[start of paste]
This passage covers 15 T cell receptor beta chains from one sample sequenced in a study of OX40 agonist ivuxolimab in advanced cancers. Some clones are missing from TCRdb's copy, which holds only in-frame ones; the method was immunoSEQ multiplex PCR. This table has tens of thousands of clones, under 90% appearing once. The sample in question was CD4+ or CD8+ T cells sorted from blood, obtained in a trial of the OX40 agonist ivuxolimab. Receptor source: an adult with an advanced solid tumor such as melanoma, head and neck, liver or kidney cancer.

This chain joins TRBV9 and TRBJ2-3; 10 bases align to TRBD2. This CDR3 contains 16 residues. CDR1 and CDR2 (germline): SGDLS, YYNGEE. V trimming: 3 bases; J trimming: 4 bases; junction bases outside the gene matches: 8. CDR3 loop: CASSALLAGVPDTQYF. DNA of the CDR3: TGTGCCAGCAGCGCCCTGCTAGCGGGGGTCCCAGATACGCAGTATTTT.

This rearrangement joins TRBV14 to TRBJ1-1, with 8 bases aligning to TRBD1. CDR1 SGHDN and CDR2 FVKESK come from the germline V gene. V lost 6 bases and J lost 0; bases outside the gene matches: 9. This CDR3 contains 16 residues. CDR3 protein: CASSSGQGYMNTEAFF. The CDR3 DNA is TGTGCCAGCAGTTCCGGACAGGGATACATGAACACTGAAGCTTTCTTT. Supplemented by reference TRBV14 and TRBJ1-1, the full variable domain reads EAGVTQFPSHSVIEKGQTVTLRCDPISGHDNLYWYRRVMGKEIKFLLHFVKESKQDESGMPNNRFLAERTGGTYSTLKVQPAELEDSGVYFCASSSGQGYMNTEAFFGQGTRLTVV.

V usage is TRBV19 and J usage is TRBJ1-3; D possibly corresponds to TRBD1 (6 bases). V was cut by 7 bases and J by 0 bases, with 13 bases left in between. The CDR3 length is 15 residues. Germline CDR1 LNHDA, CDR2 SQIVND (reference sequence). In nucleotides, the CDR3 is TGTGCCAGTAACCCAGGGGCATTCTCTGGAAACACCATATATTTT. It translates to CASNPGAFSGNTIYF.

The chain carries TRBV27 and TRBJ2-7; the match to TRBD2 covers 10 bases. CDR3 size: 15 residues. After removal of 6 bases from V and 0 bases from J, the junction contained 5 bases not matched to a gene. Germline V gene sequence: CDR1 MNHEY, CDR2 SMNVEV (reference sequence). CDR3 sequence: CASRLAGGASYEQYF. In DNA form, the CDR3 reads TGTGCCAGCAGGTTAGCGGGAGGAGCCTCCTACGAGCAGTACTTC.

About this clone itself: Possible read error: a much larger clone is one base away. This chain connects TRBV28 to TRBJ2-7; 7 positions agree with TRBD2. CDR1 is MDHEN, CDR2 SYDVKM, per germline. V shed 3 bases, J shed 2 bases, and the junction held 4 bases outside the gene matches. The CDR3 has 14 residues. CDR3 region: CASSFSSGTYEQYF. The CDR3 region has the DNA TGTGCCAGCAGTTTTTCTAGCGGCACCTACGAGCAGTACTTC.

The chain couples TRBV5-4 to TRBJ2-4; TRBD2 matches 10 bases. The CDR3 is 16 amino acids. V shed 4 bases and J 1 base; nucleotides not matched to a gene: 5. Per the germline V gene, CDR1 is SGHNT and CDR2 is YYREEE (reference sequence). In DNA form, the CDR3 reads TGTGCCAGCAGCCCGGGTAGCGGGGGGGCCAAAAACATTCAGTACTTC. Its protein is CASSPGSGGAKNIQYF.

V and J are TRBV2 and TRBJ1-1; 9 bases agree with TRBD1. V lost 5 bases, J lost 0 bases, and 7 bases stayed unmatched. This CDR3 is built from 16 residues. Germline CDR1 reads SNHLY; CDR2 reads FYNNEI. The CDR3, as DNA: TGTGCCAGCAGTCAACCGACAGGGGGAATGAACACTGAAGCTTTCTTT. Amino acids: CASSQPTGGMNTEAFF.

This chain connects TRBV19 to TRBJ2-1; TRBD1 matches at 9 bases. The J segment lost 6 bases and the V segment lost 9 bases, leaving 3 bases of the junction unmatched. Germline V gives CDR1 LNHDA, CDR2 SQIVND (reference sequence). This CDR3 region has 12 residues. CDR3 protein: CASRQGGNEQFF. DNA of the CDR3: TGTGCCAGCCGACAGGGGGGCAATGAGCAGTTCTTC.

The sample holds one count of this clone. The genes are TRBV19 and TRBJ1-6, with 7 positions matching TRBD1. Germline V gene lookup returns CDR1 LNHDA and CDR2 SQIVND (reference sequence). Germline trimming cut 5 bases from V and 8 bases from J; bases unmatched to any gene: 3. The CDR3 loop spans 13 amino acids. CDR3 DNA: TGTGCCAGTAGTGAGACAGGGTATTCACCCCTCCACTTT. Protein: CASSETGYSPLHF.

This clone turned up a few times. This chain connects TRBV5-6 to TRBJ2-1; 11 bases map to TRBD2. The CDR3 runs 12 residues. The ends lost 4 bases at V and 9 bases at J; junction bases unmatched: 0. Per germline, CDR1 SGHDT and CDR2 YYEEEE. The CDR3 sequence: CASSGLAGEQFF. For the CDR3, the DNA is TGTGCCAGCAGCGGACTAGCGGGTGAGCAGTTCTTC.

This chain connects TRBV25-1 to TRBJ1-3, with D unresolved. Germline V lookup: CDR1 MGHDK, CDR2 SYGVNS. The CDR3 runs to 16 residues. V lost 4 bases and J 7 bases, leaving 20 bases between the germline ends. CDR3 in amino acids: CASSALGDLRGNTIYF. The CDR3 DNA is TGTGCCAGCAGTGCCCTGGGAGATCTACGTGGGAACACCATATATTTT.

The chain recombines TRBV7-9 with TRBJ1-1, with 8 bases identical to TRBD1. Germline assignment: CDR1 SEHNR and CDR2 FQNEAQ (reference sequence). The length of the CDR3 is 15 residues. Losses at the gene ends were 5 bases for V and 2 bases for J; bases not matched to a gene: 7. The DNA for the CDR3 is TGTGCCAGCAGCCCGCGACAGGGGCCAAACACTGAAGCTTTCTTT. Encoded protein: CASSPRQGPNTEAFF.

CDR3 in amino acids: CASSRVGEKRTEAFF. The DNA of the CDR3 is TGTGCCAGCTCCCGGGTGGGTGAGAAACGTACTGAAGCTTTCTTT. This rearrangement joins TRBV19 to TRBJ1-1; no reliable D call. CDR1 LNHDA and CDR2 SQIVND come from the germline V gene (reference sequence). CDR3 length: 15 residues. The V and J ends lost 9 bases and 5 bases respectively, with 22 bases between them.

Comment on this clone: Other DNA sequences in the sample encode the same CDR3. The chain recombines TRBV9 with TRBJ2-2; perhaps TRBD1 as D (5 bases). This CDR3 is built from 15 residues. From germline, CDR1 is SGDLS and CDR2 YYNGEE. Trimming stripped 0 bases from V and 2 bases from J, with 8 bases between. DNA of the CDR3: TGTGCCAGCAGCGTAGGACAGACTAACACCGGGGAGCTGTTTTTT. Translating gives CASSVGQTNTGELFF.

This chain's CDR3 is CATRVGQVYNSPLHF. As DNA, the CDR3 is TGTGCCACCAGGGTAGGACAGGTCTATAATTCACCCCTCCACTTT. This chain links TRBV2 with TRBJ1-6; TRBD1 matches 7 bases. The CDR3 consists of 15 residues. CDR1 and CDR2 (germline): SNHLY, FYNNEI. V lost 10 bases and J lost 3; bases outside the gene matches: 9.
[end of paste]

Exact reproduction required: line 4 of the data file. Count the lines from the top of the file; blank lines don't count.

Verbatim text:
V usage is TRBV19 and J usage is TRBJ1-3; D possibly corresponds to TRBD1 (6 bases). V was cut by 7 bases and J by 0 bases, with 13 bases left in between. The CDR3 length is 15 residues. Germline CDR1 LNHDA, CDR2 SQIVND (reference sequence). In nucleotides, the CDR3 is TGTGCCAGTAACCCAGGGGCATTCTCTGGAAACACCATATATTTT. It translates to CASNPGAFSGNTIYF.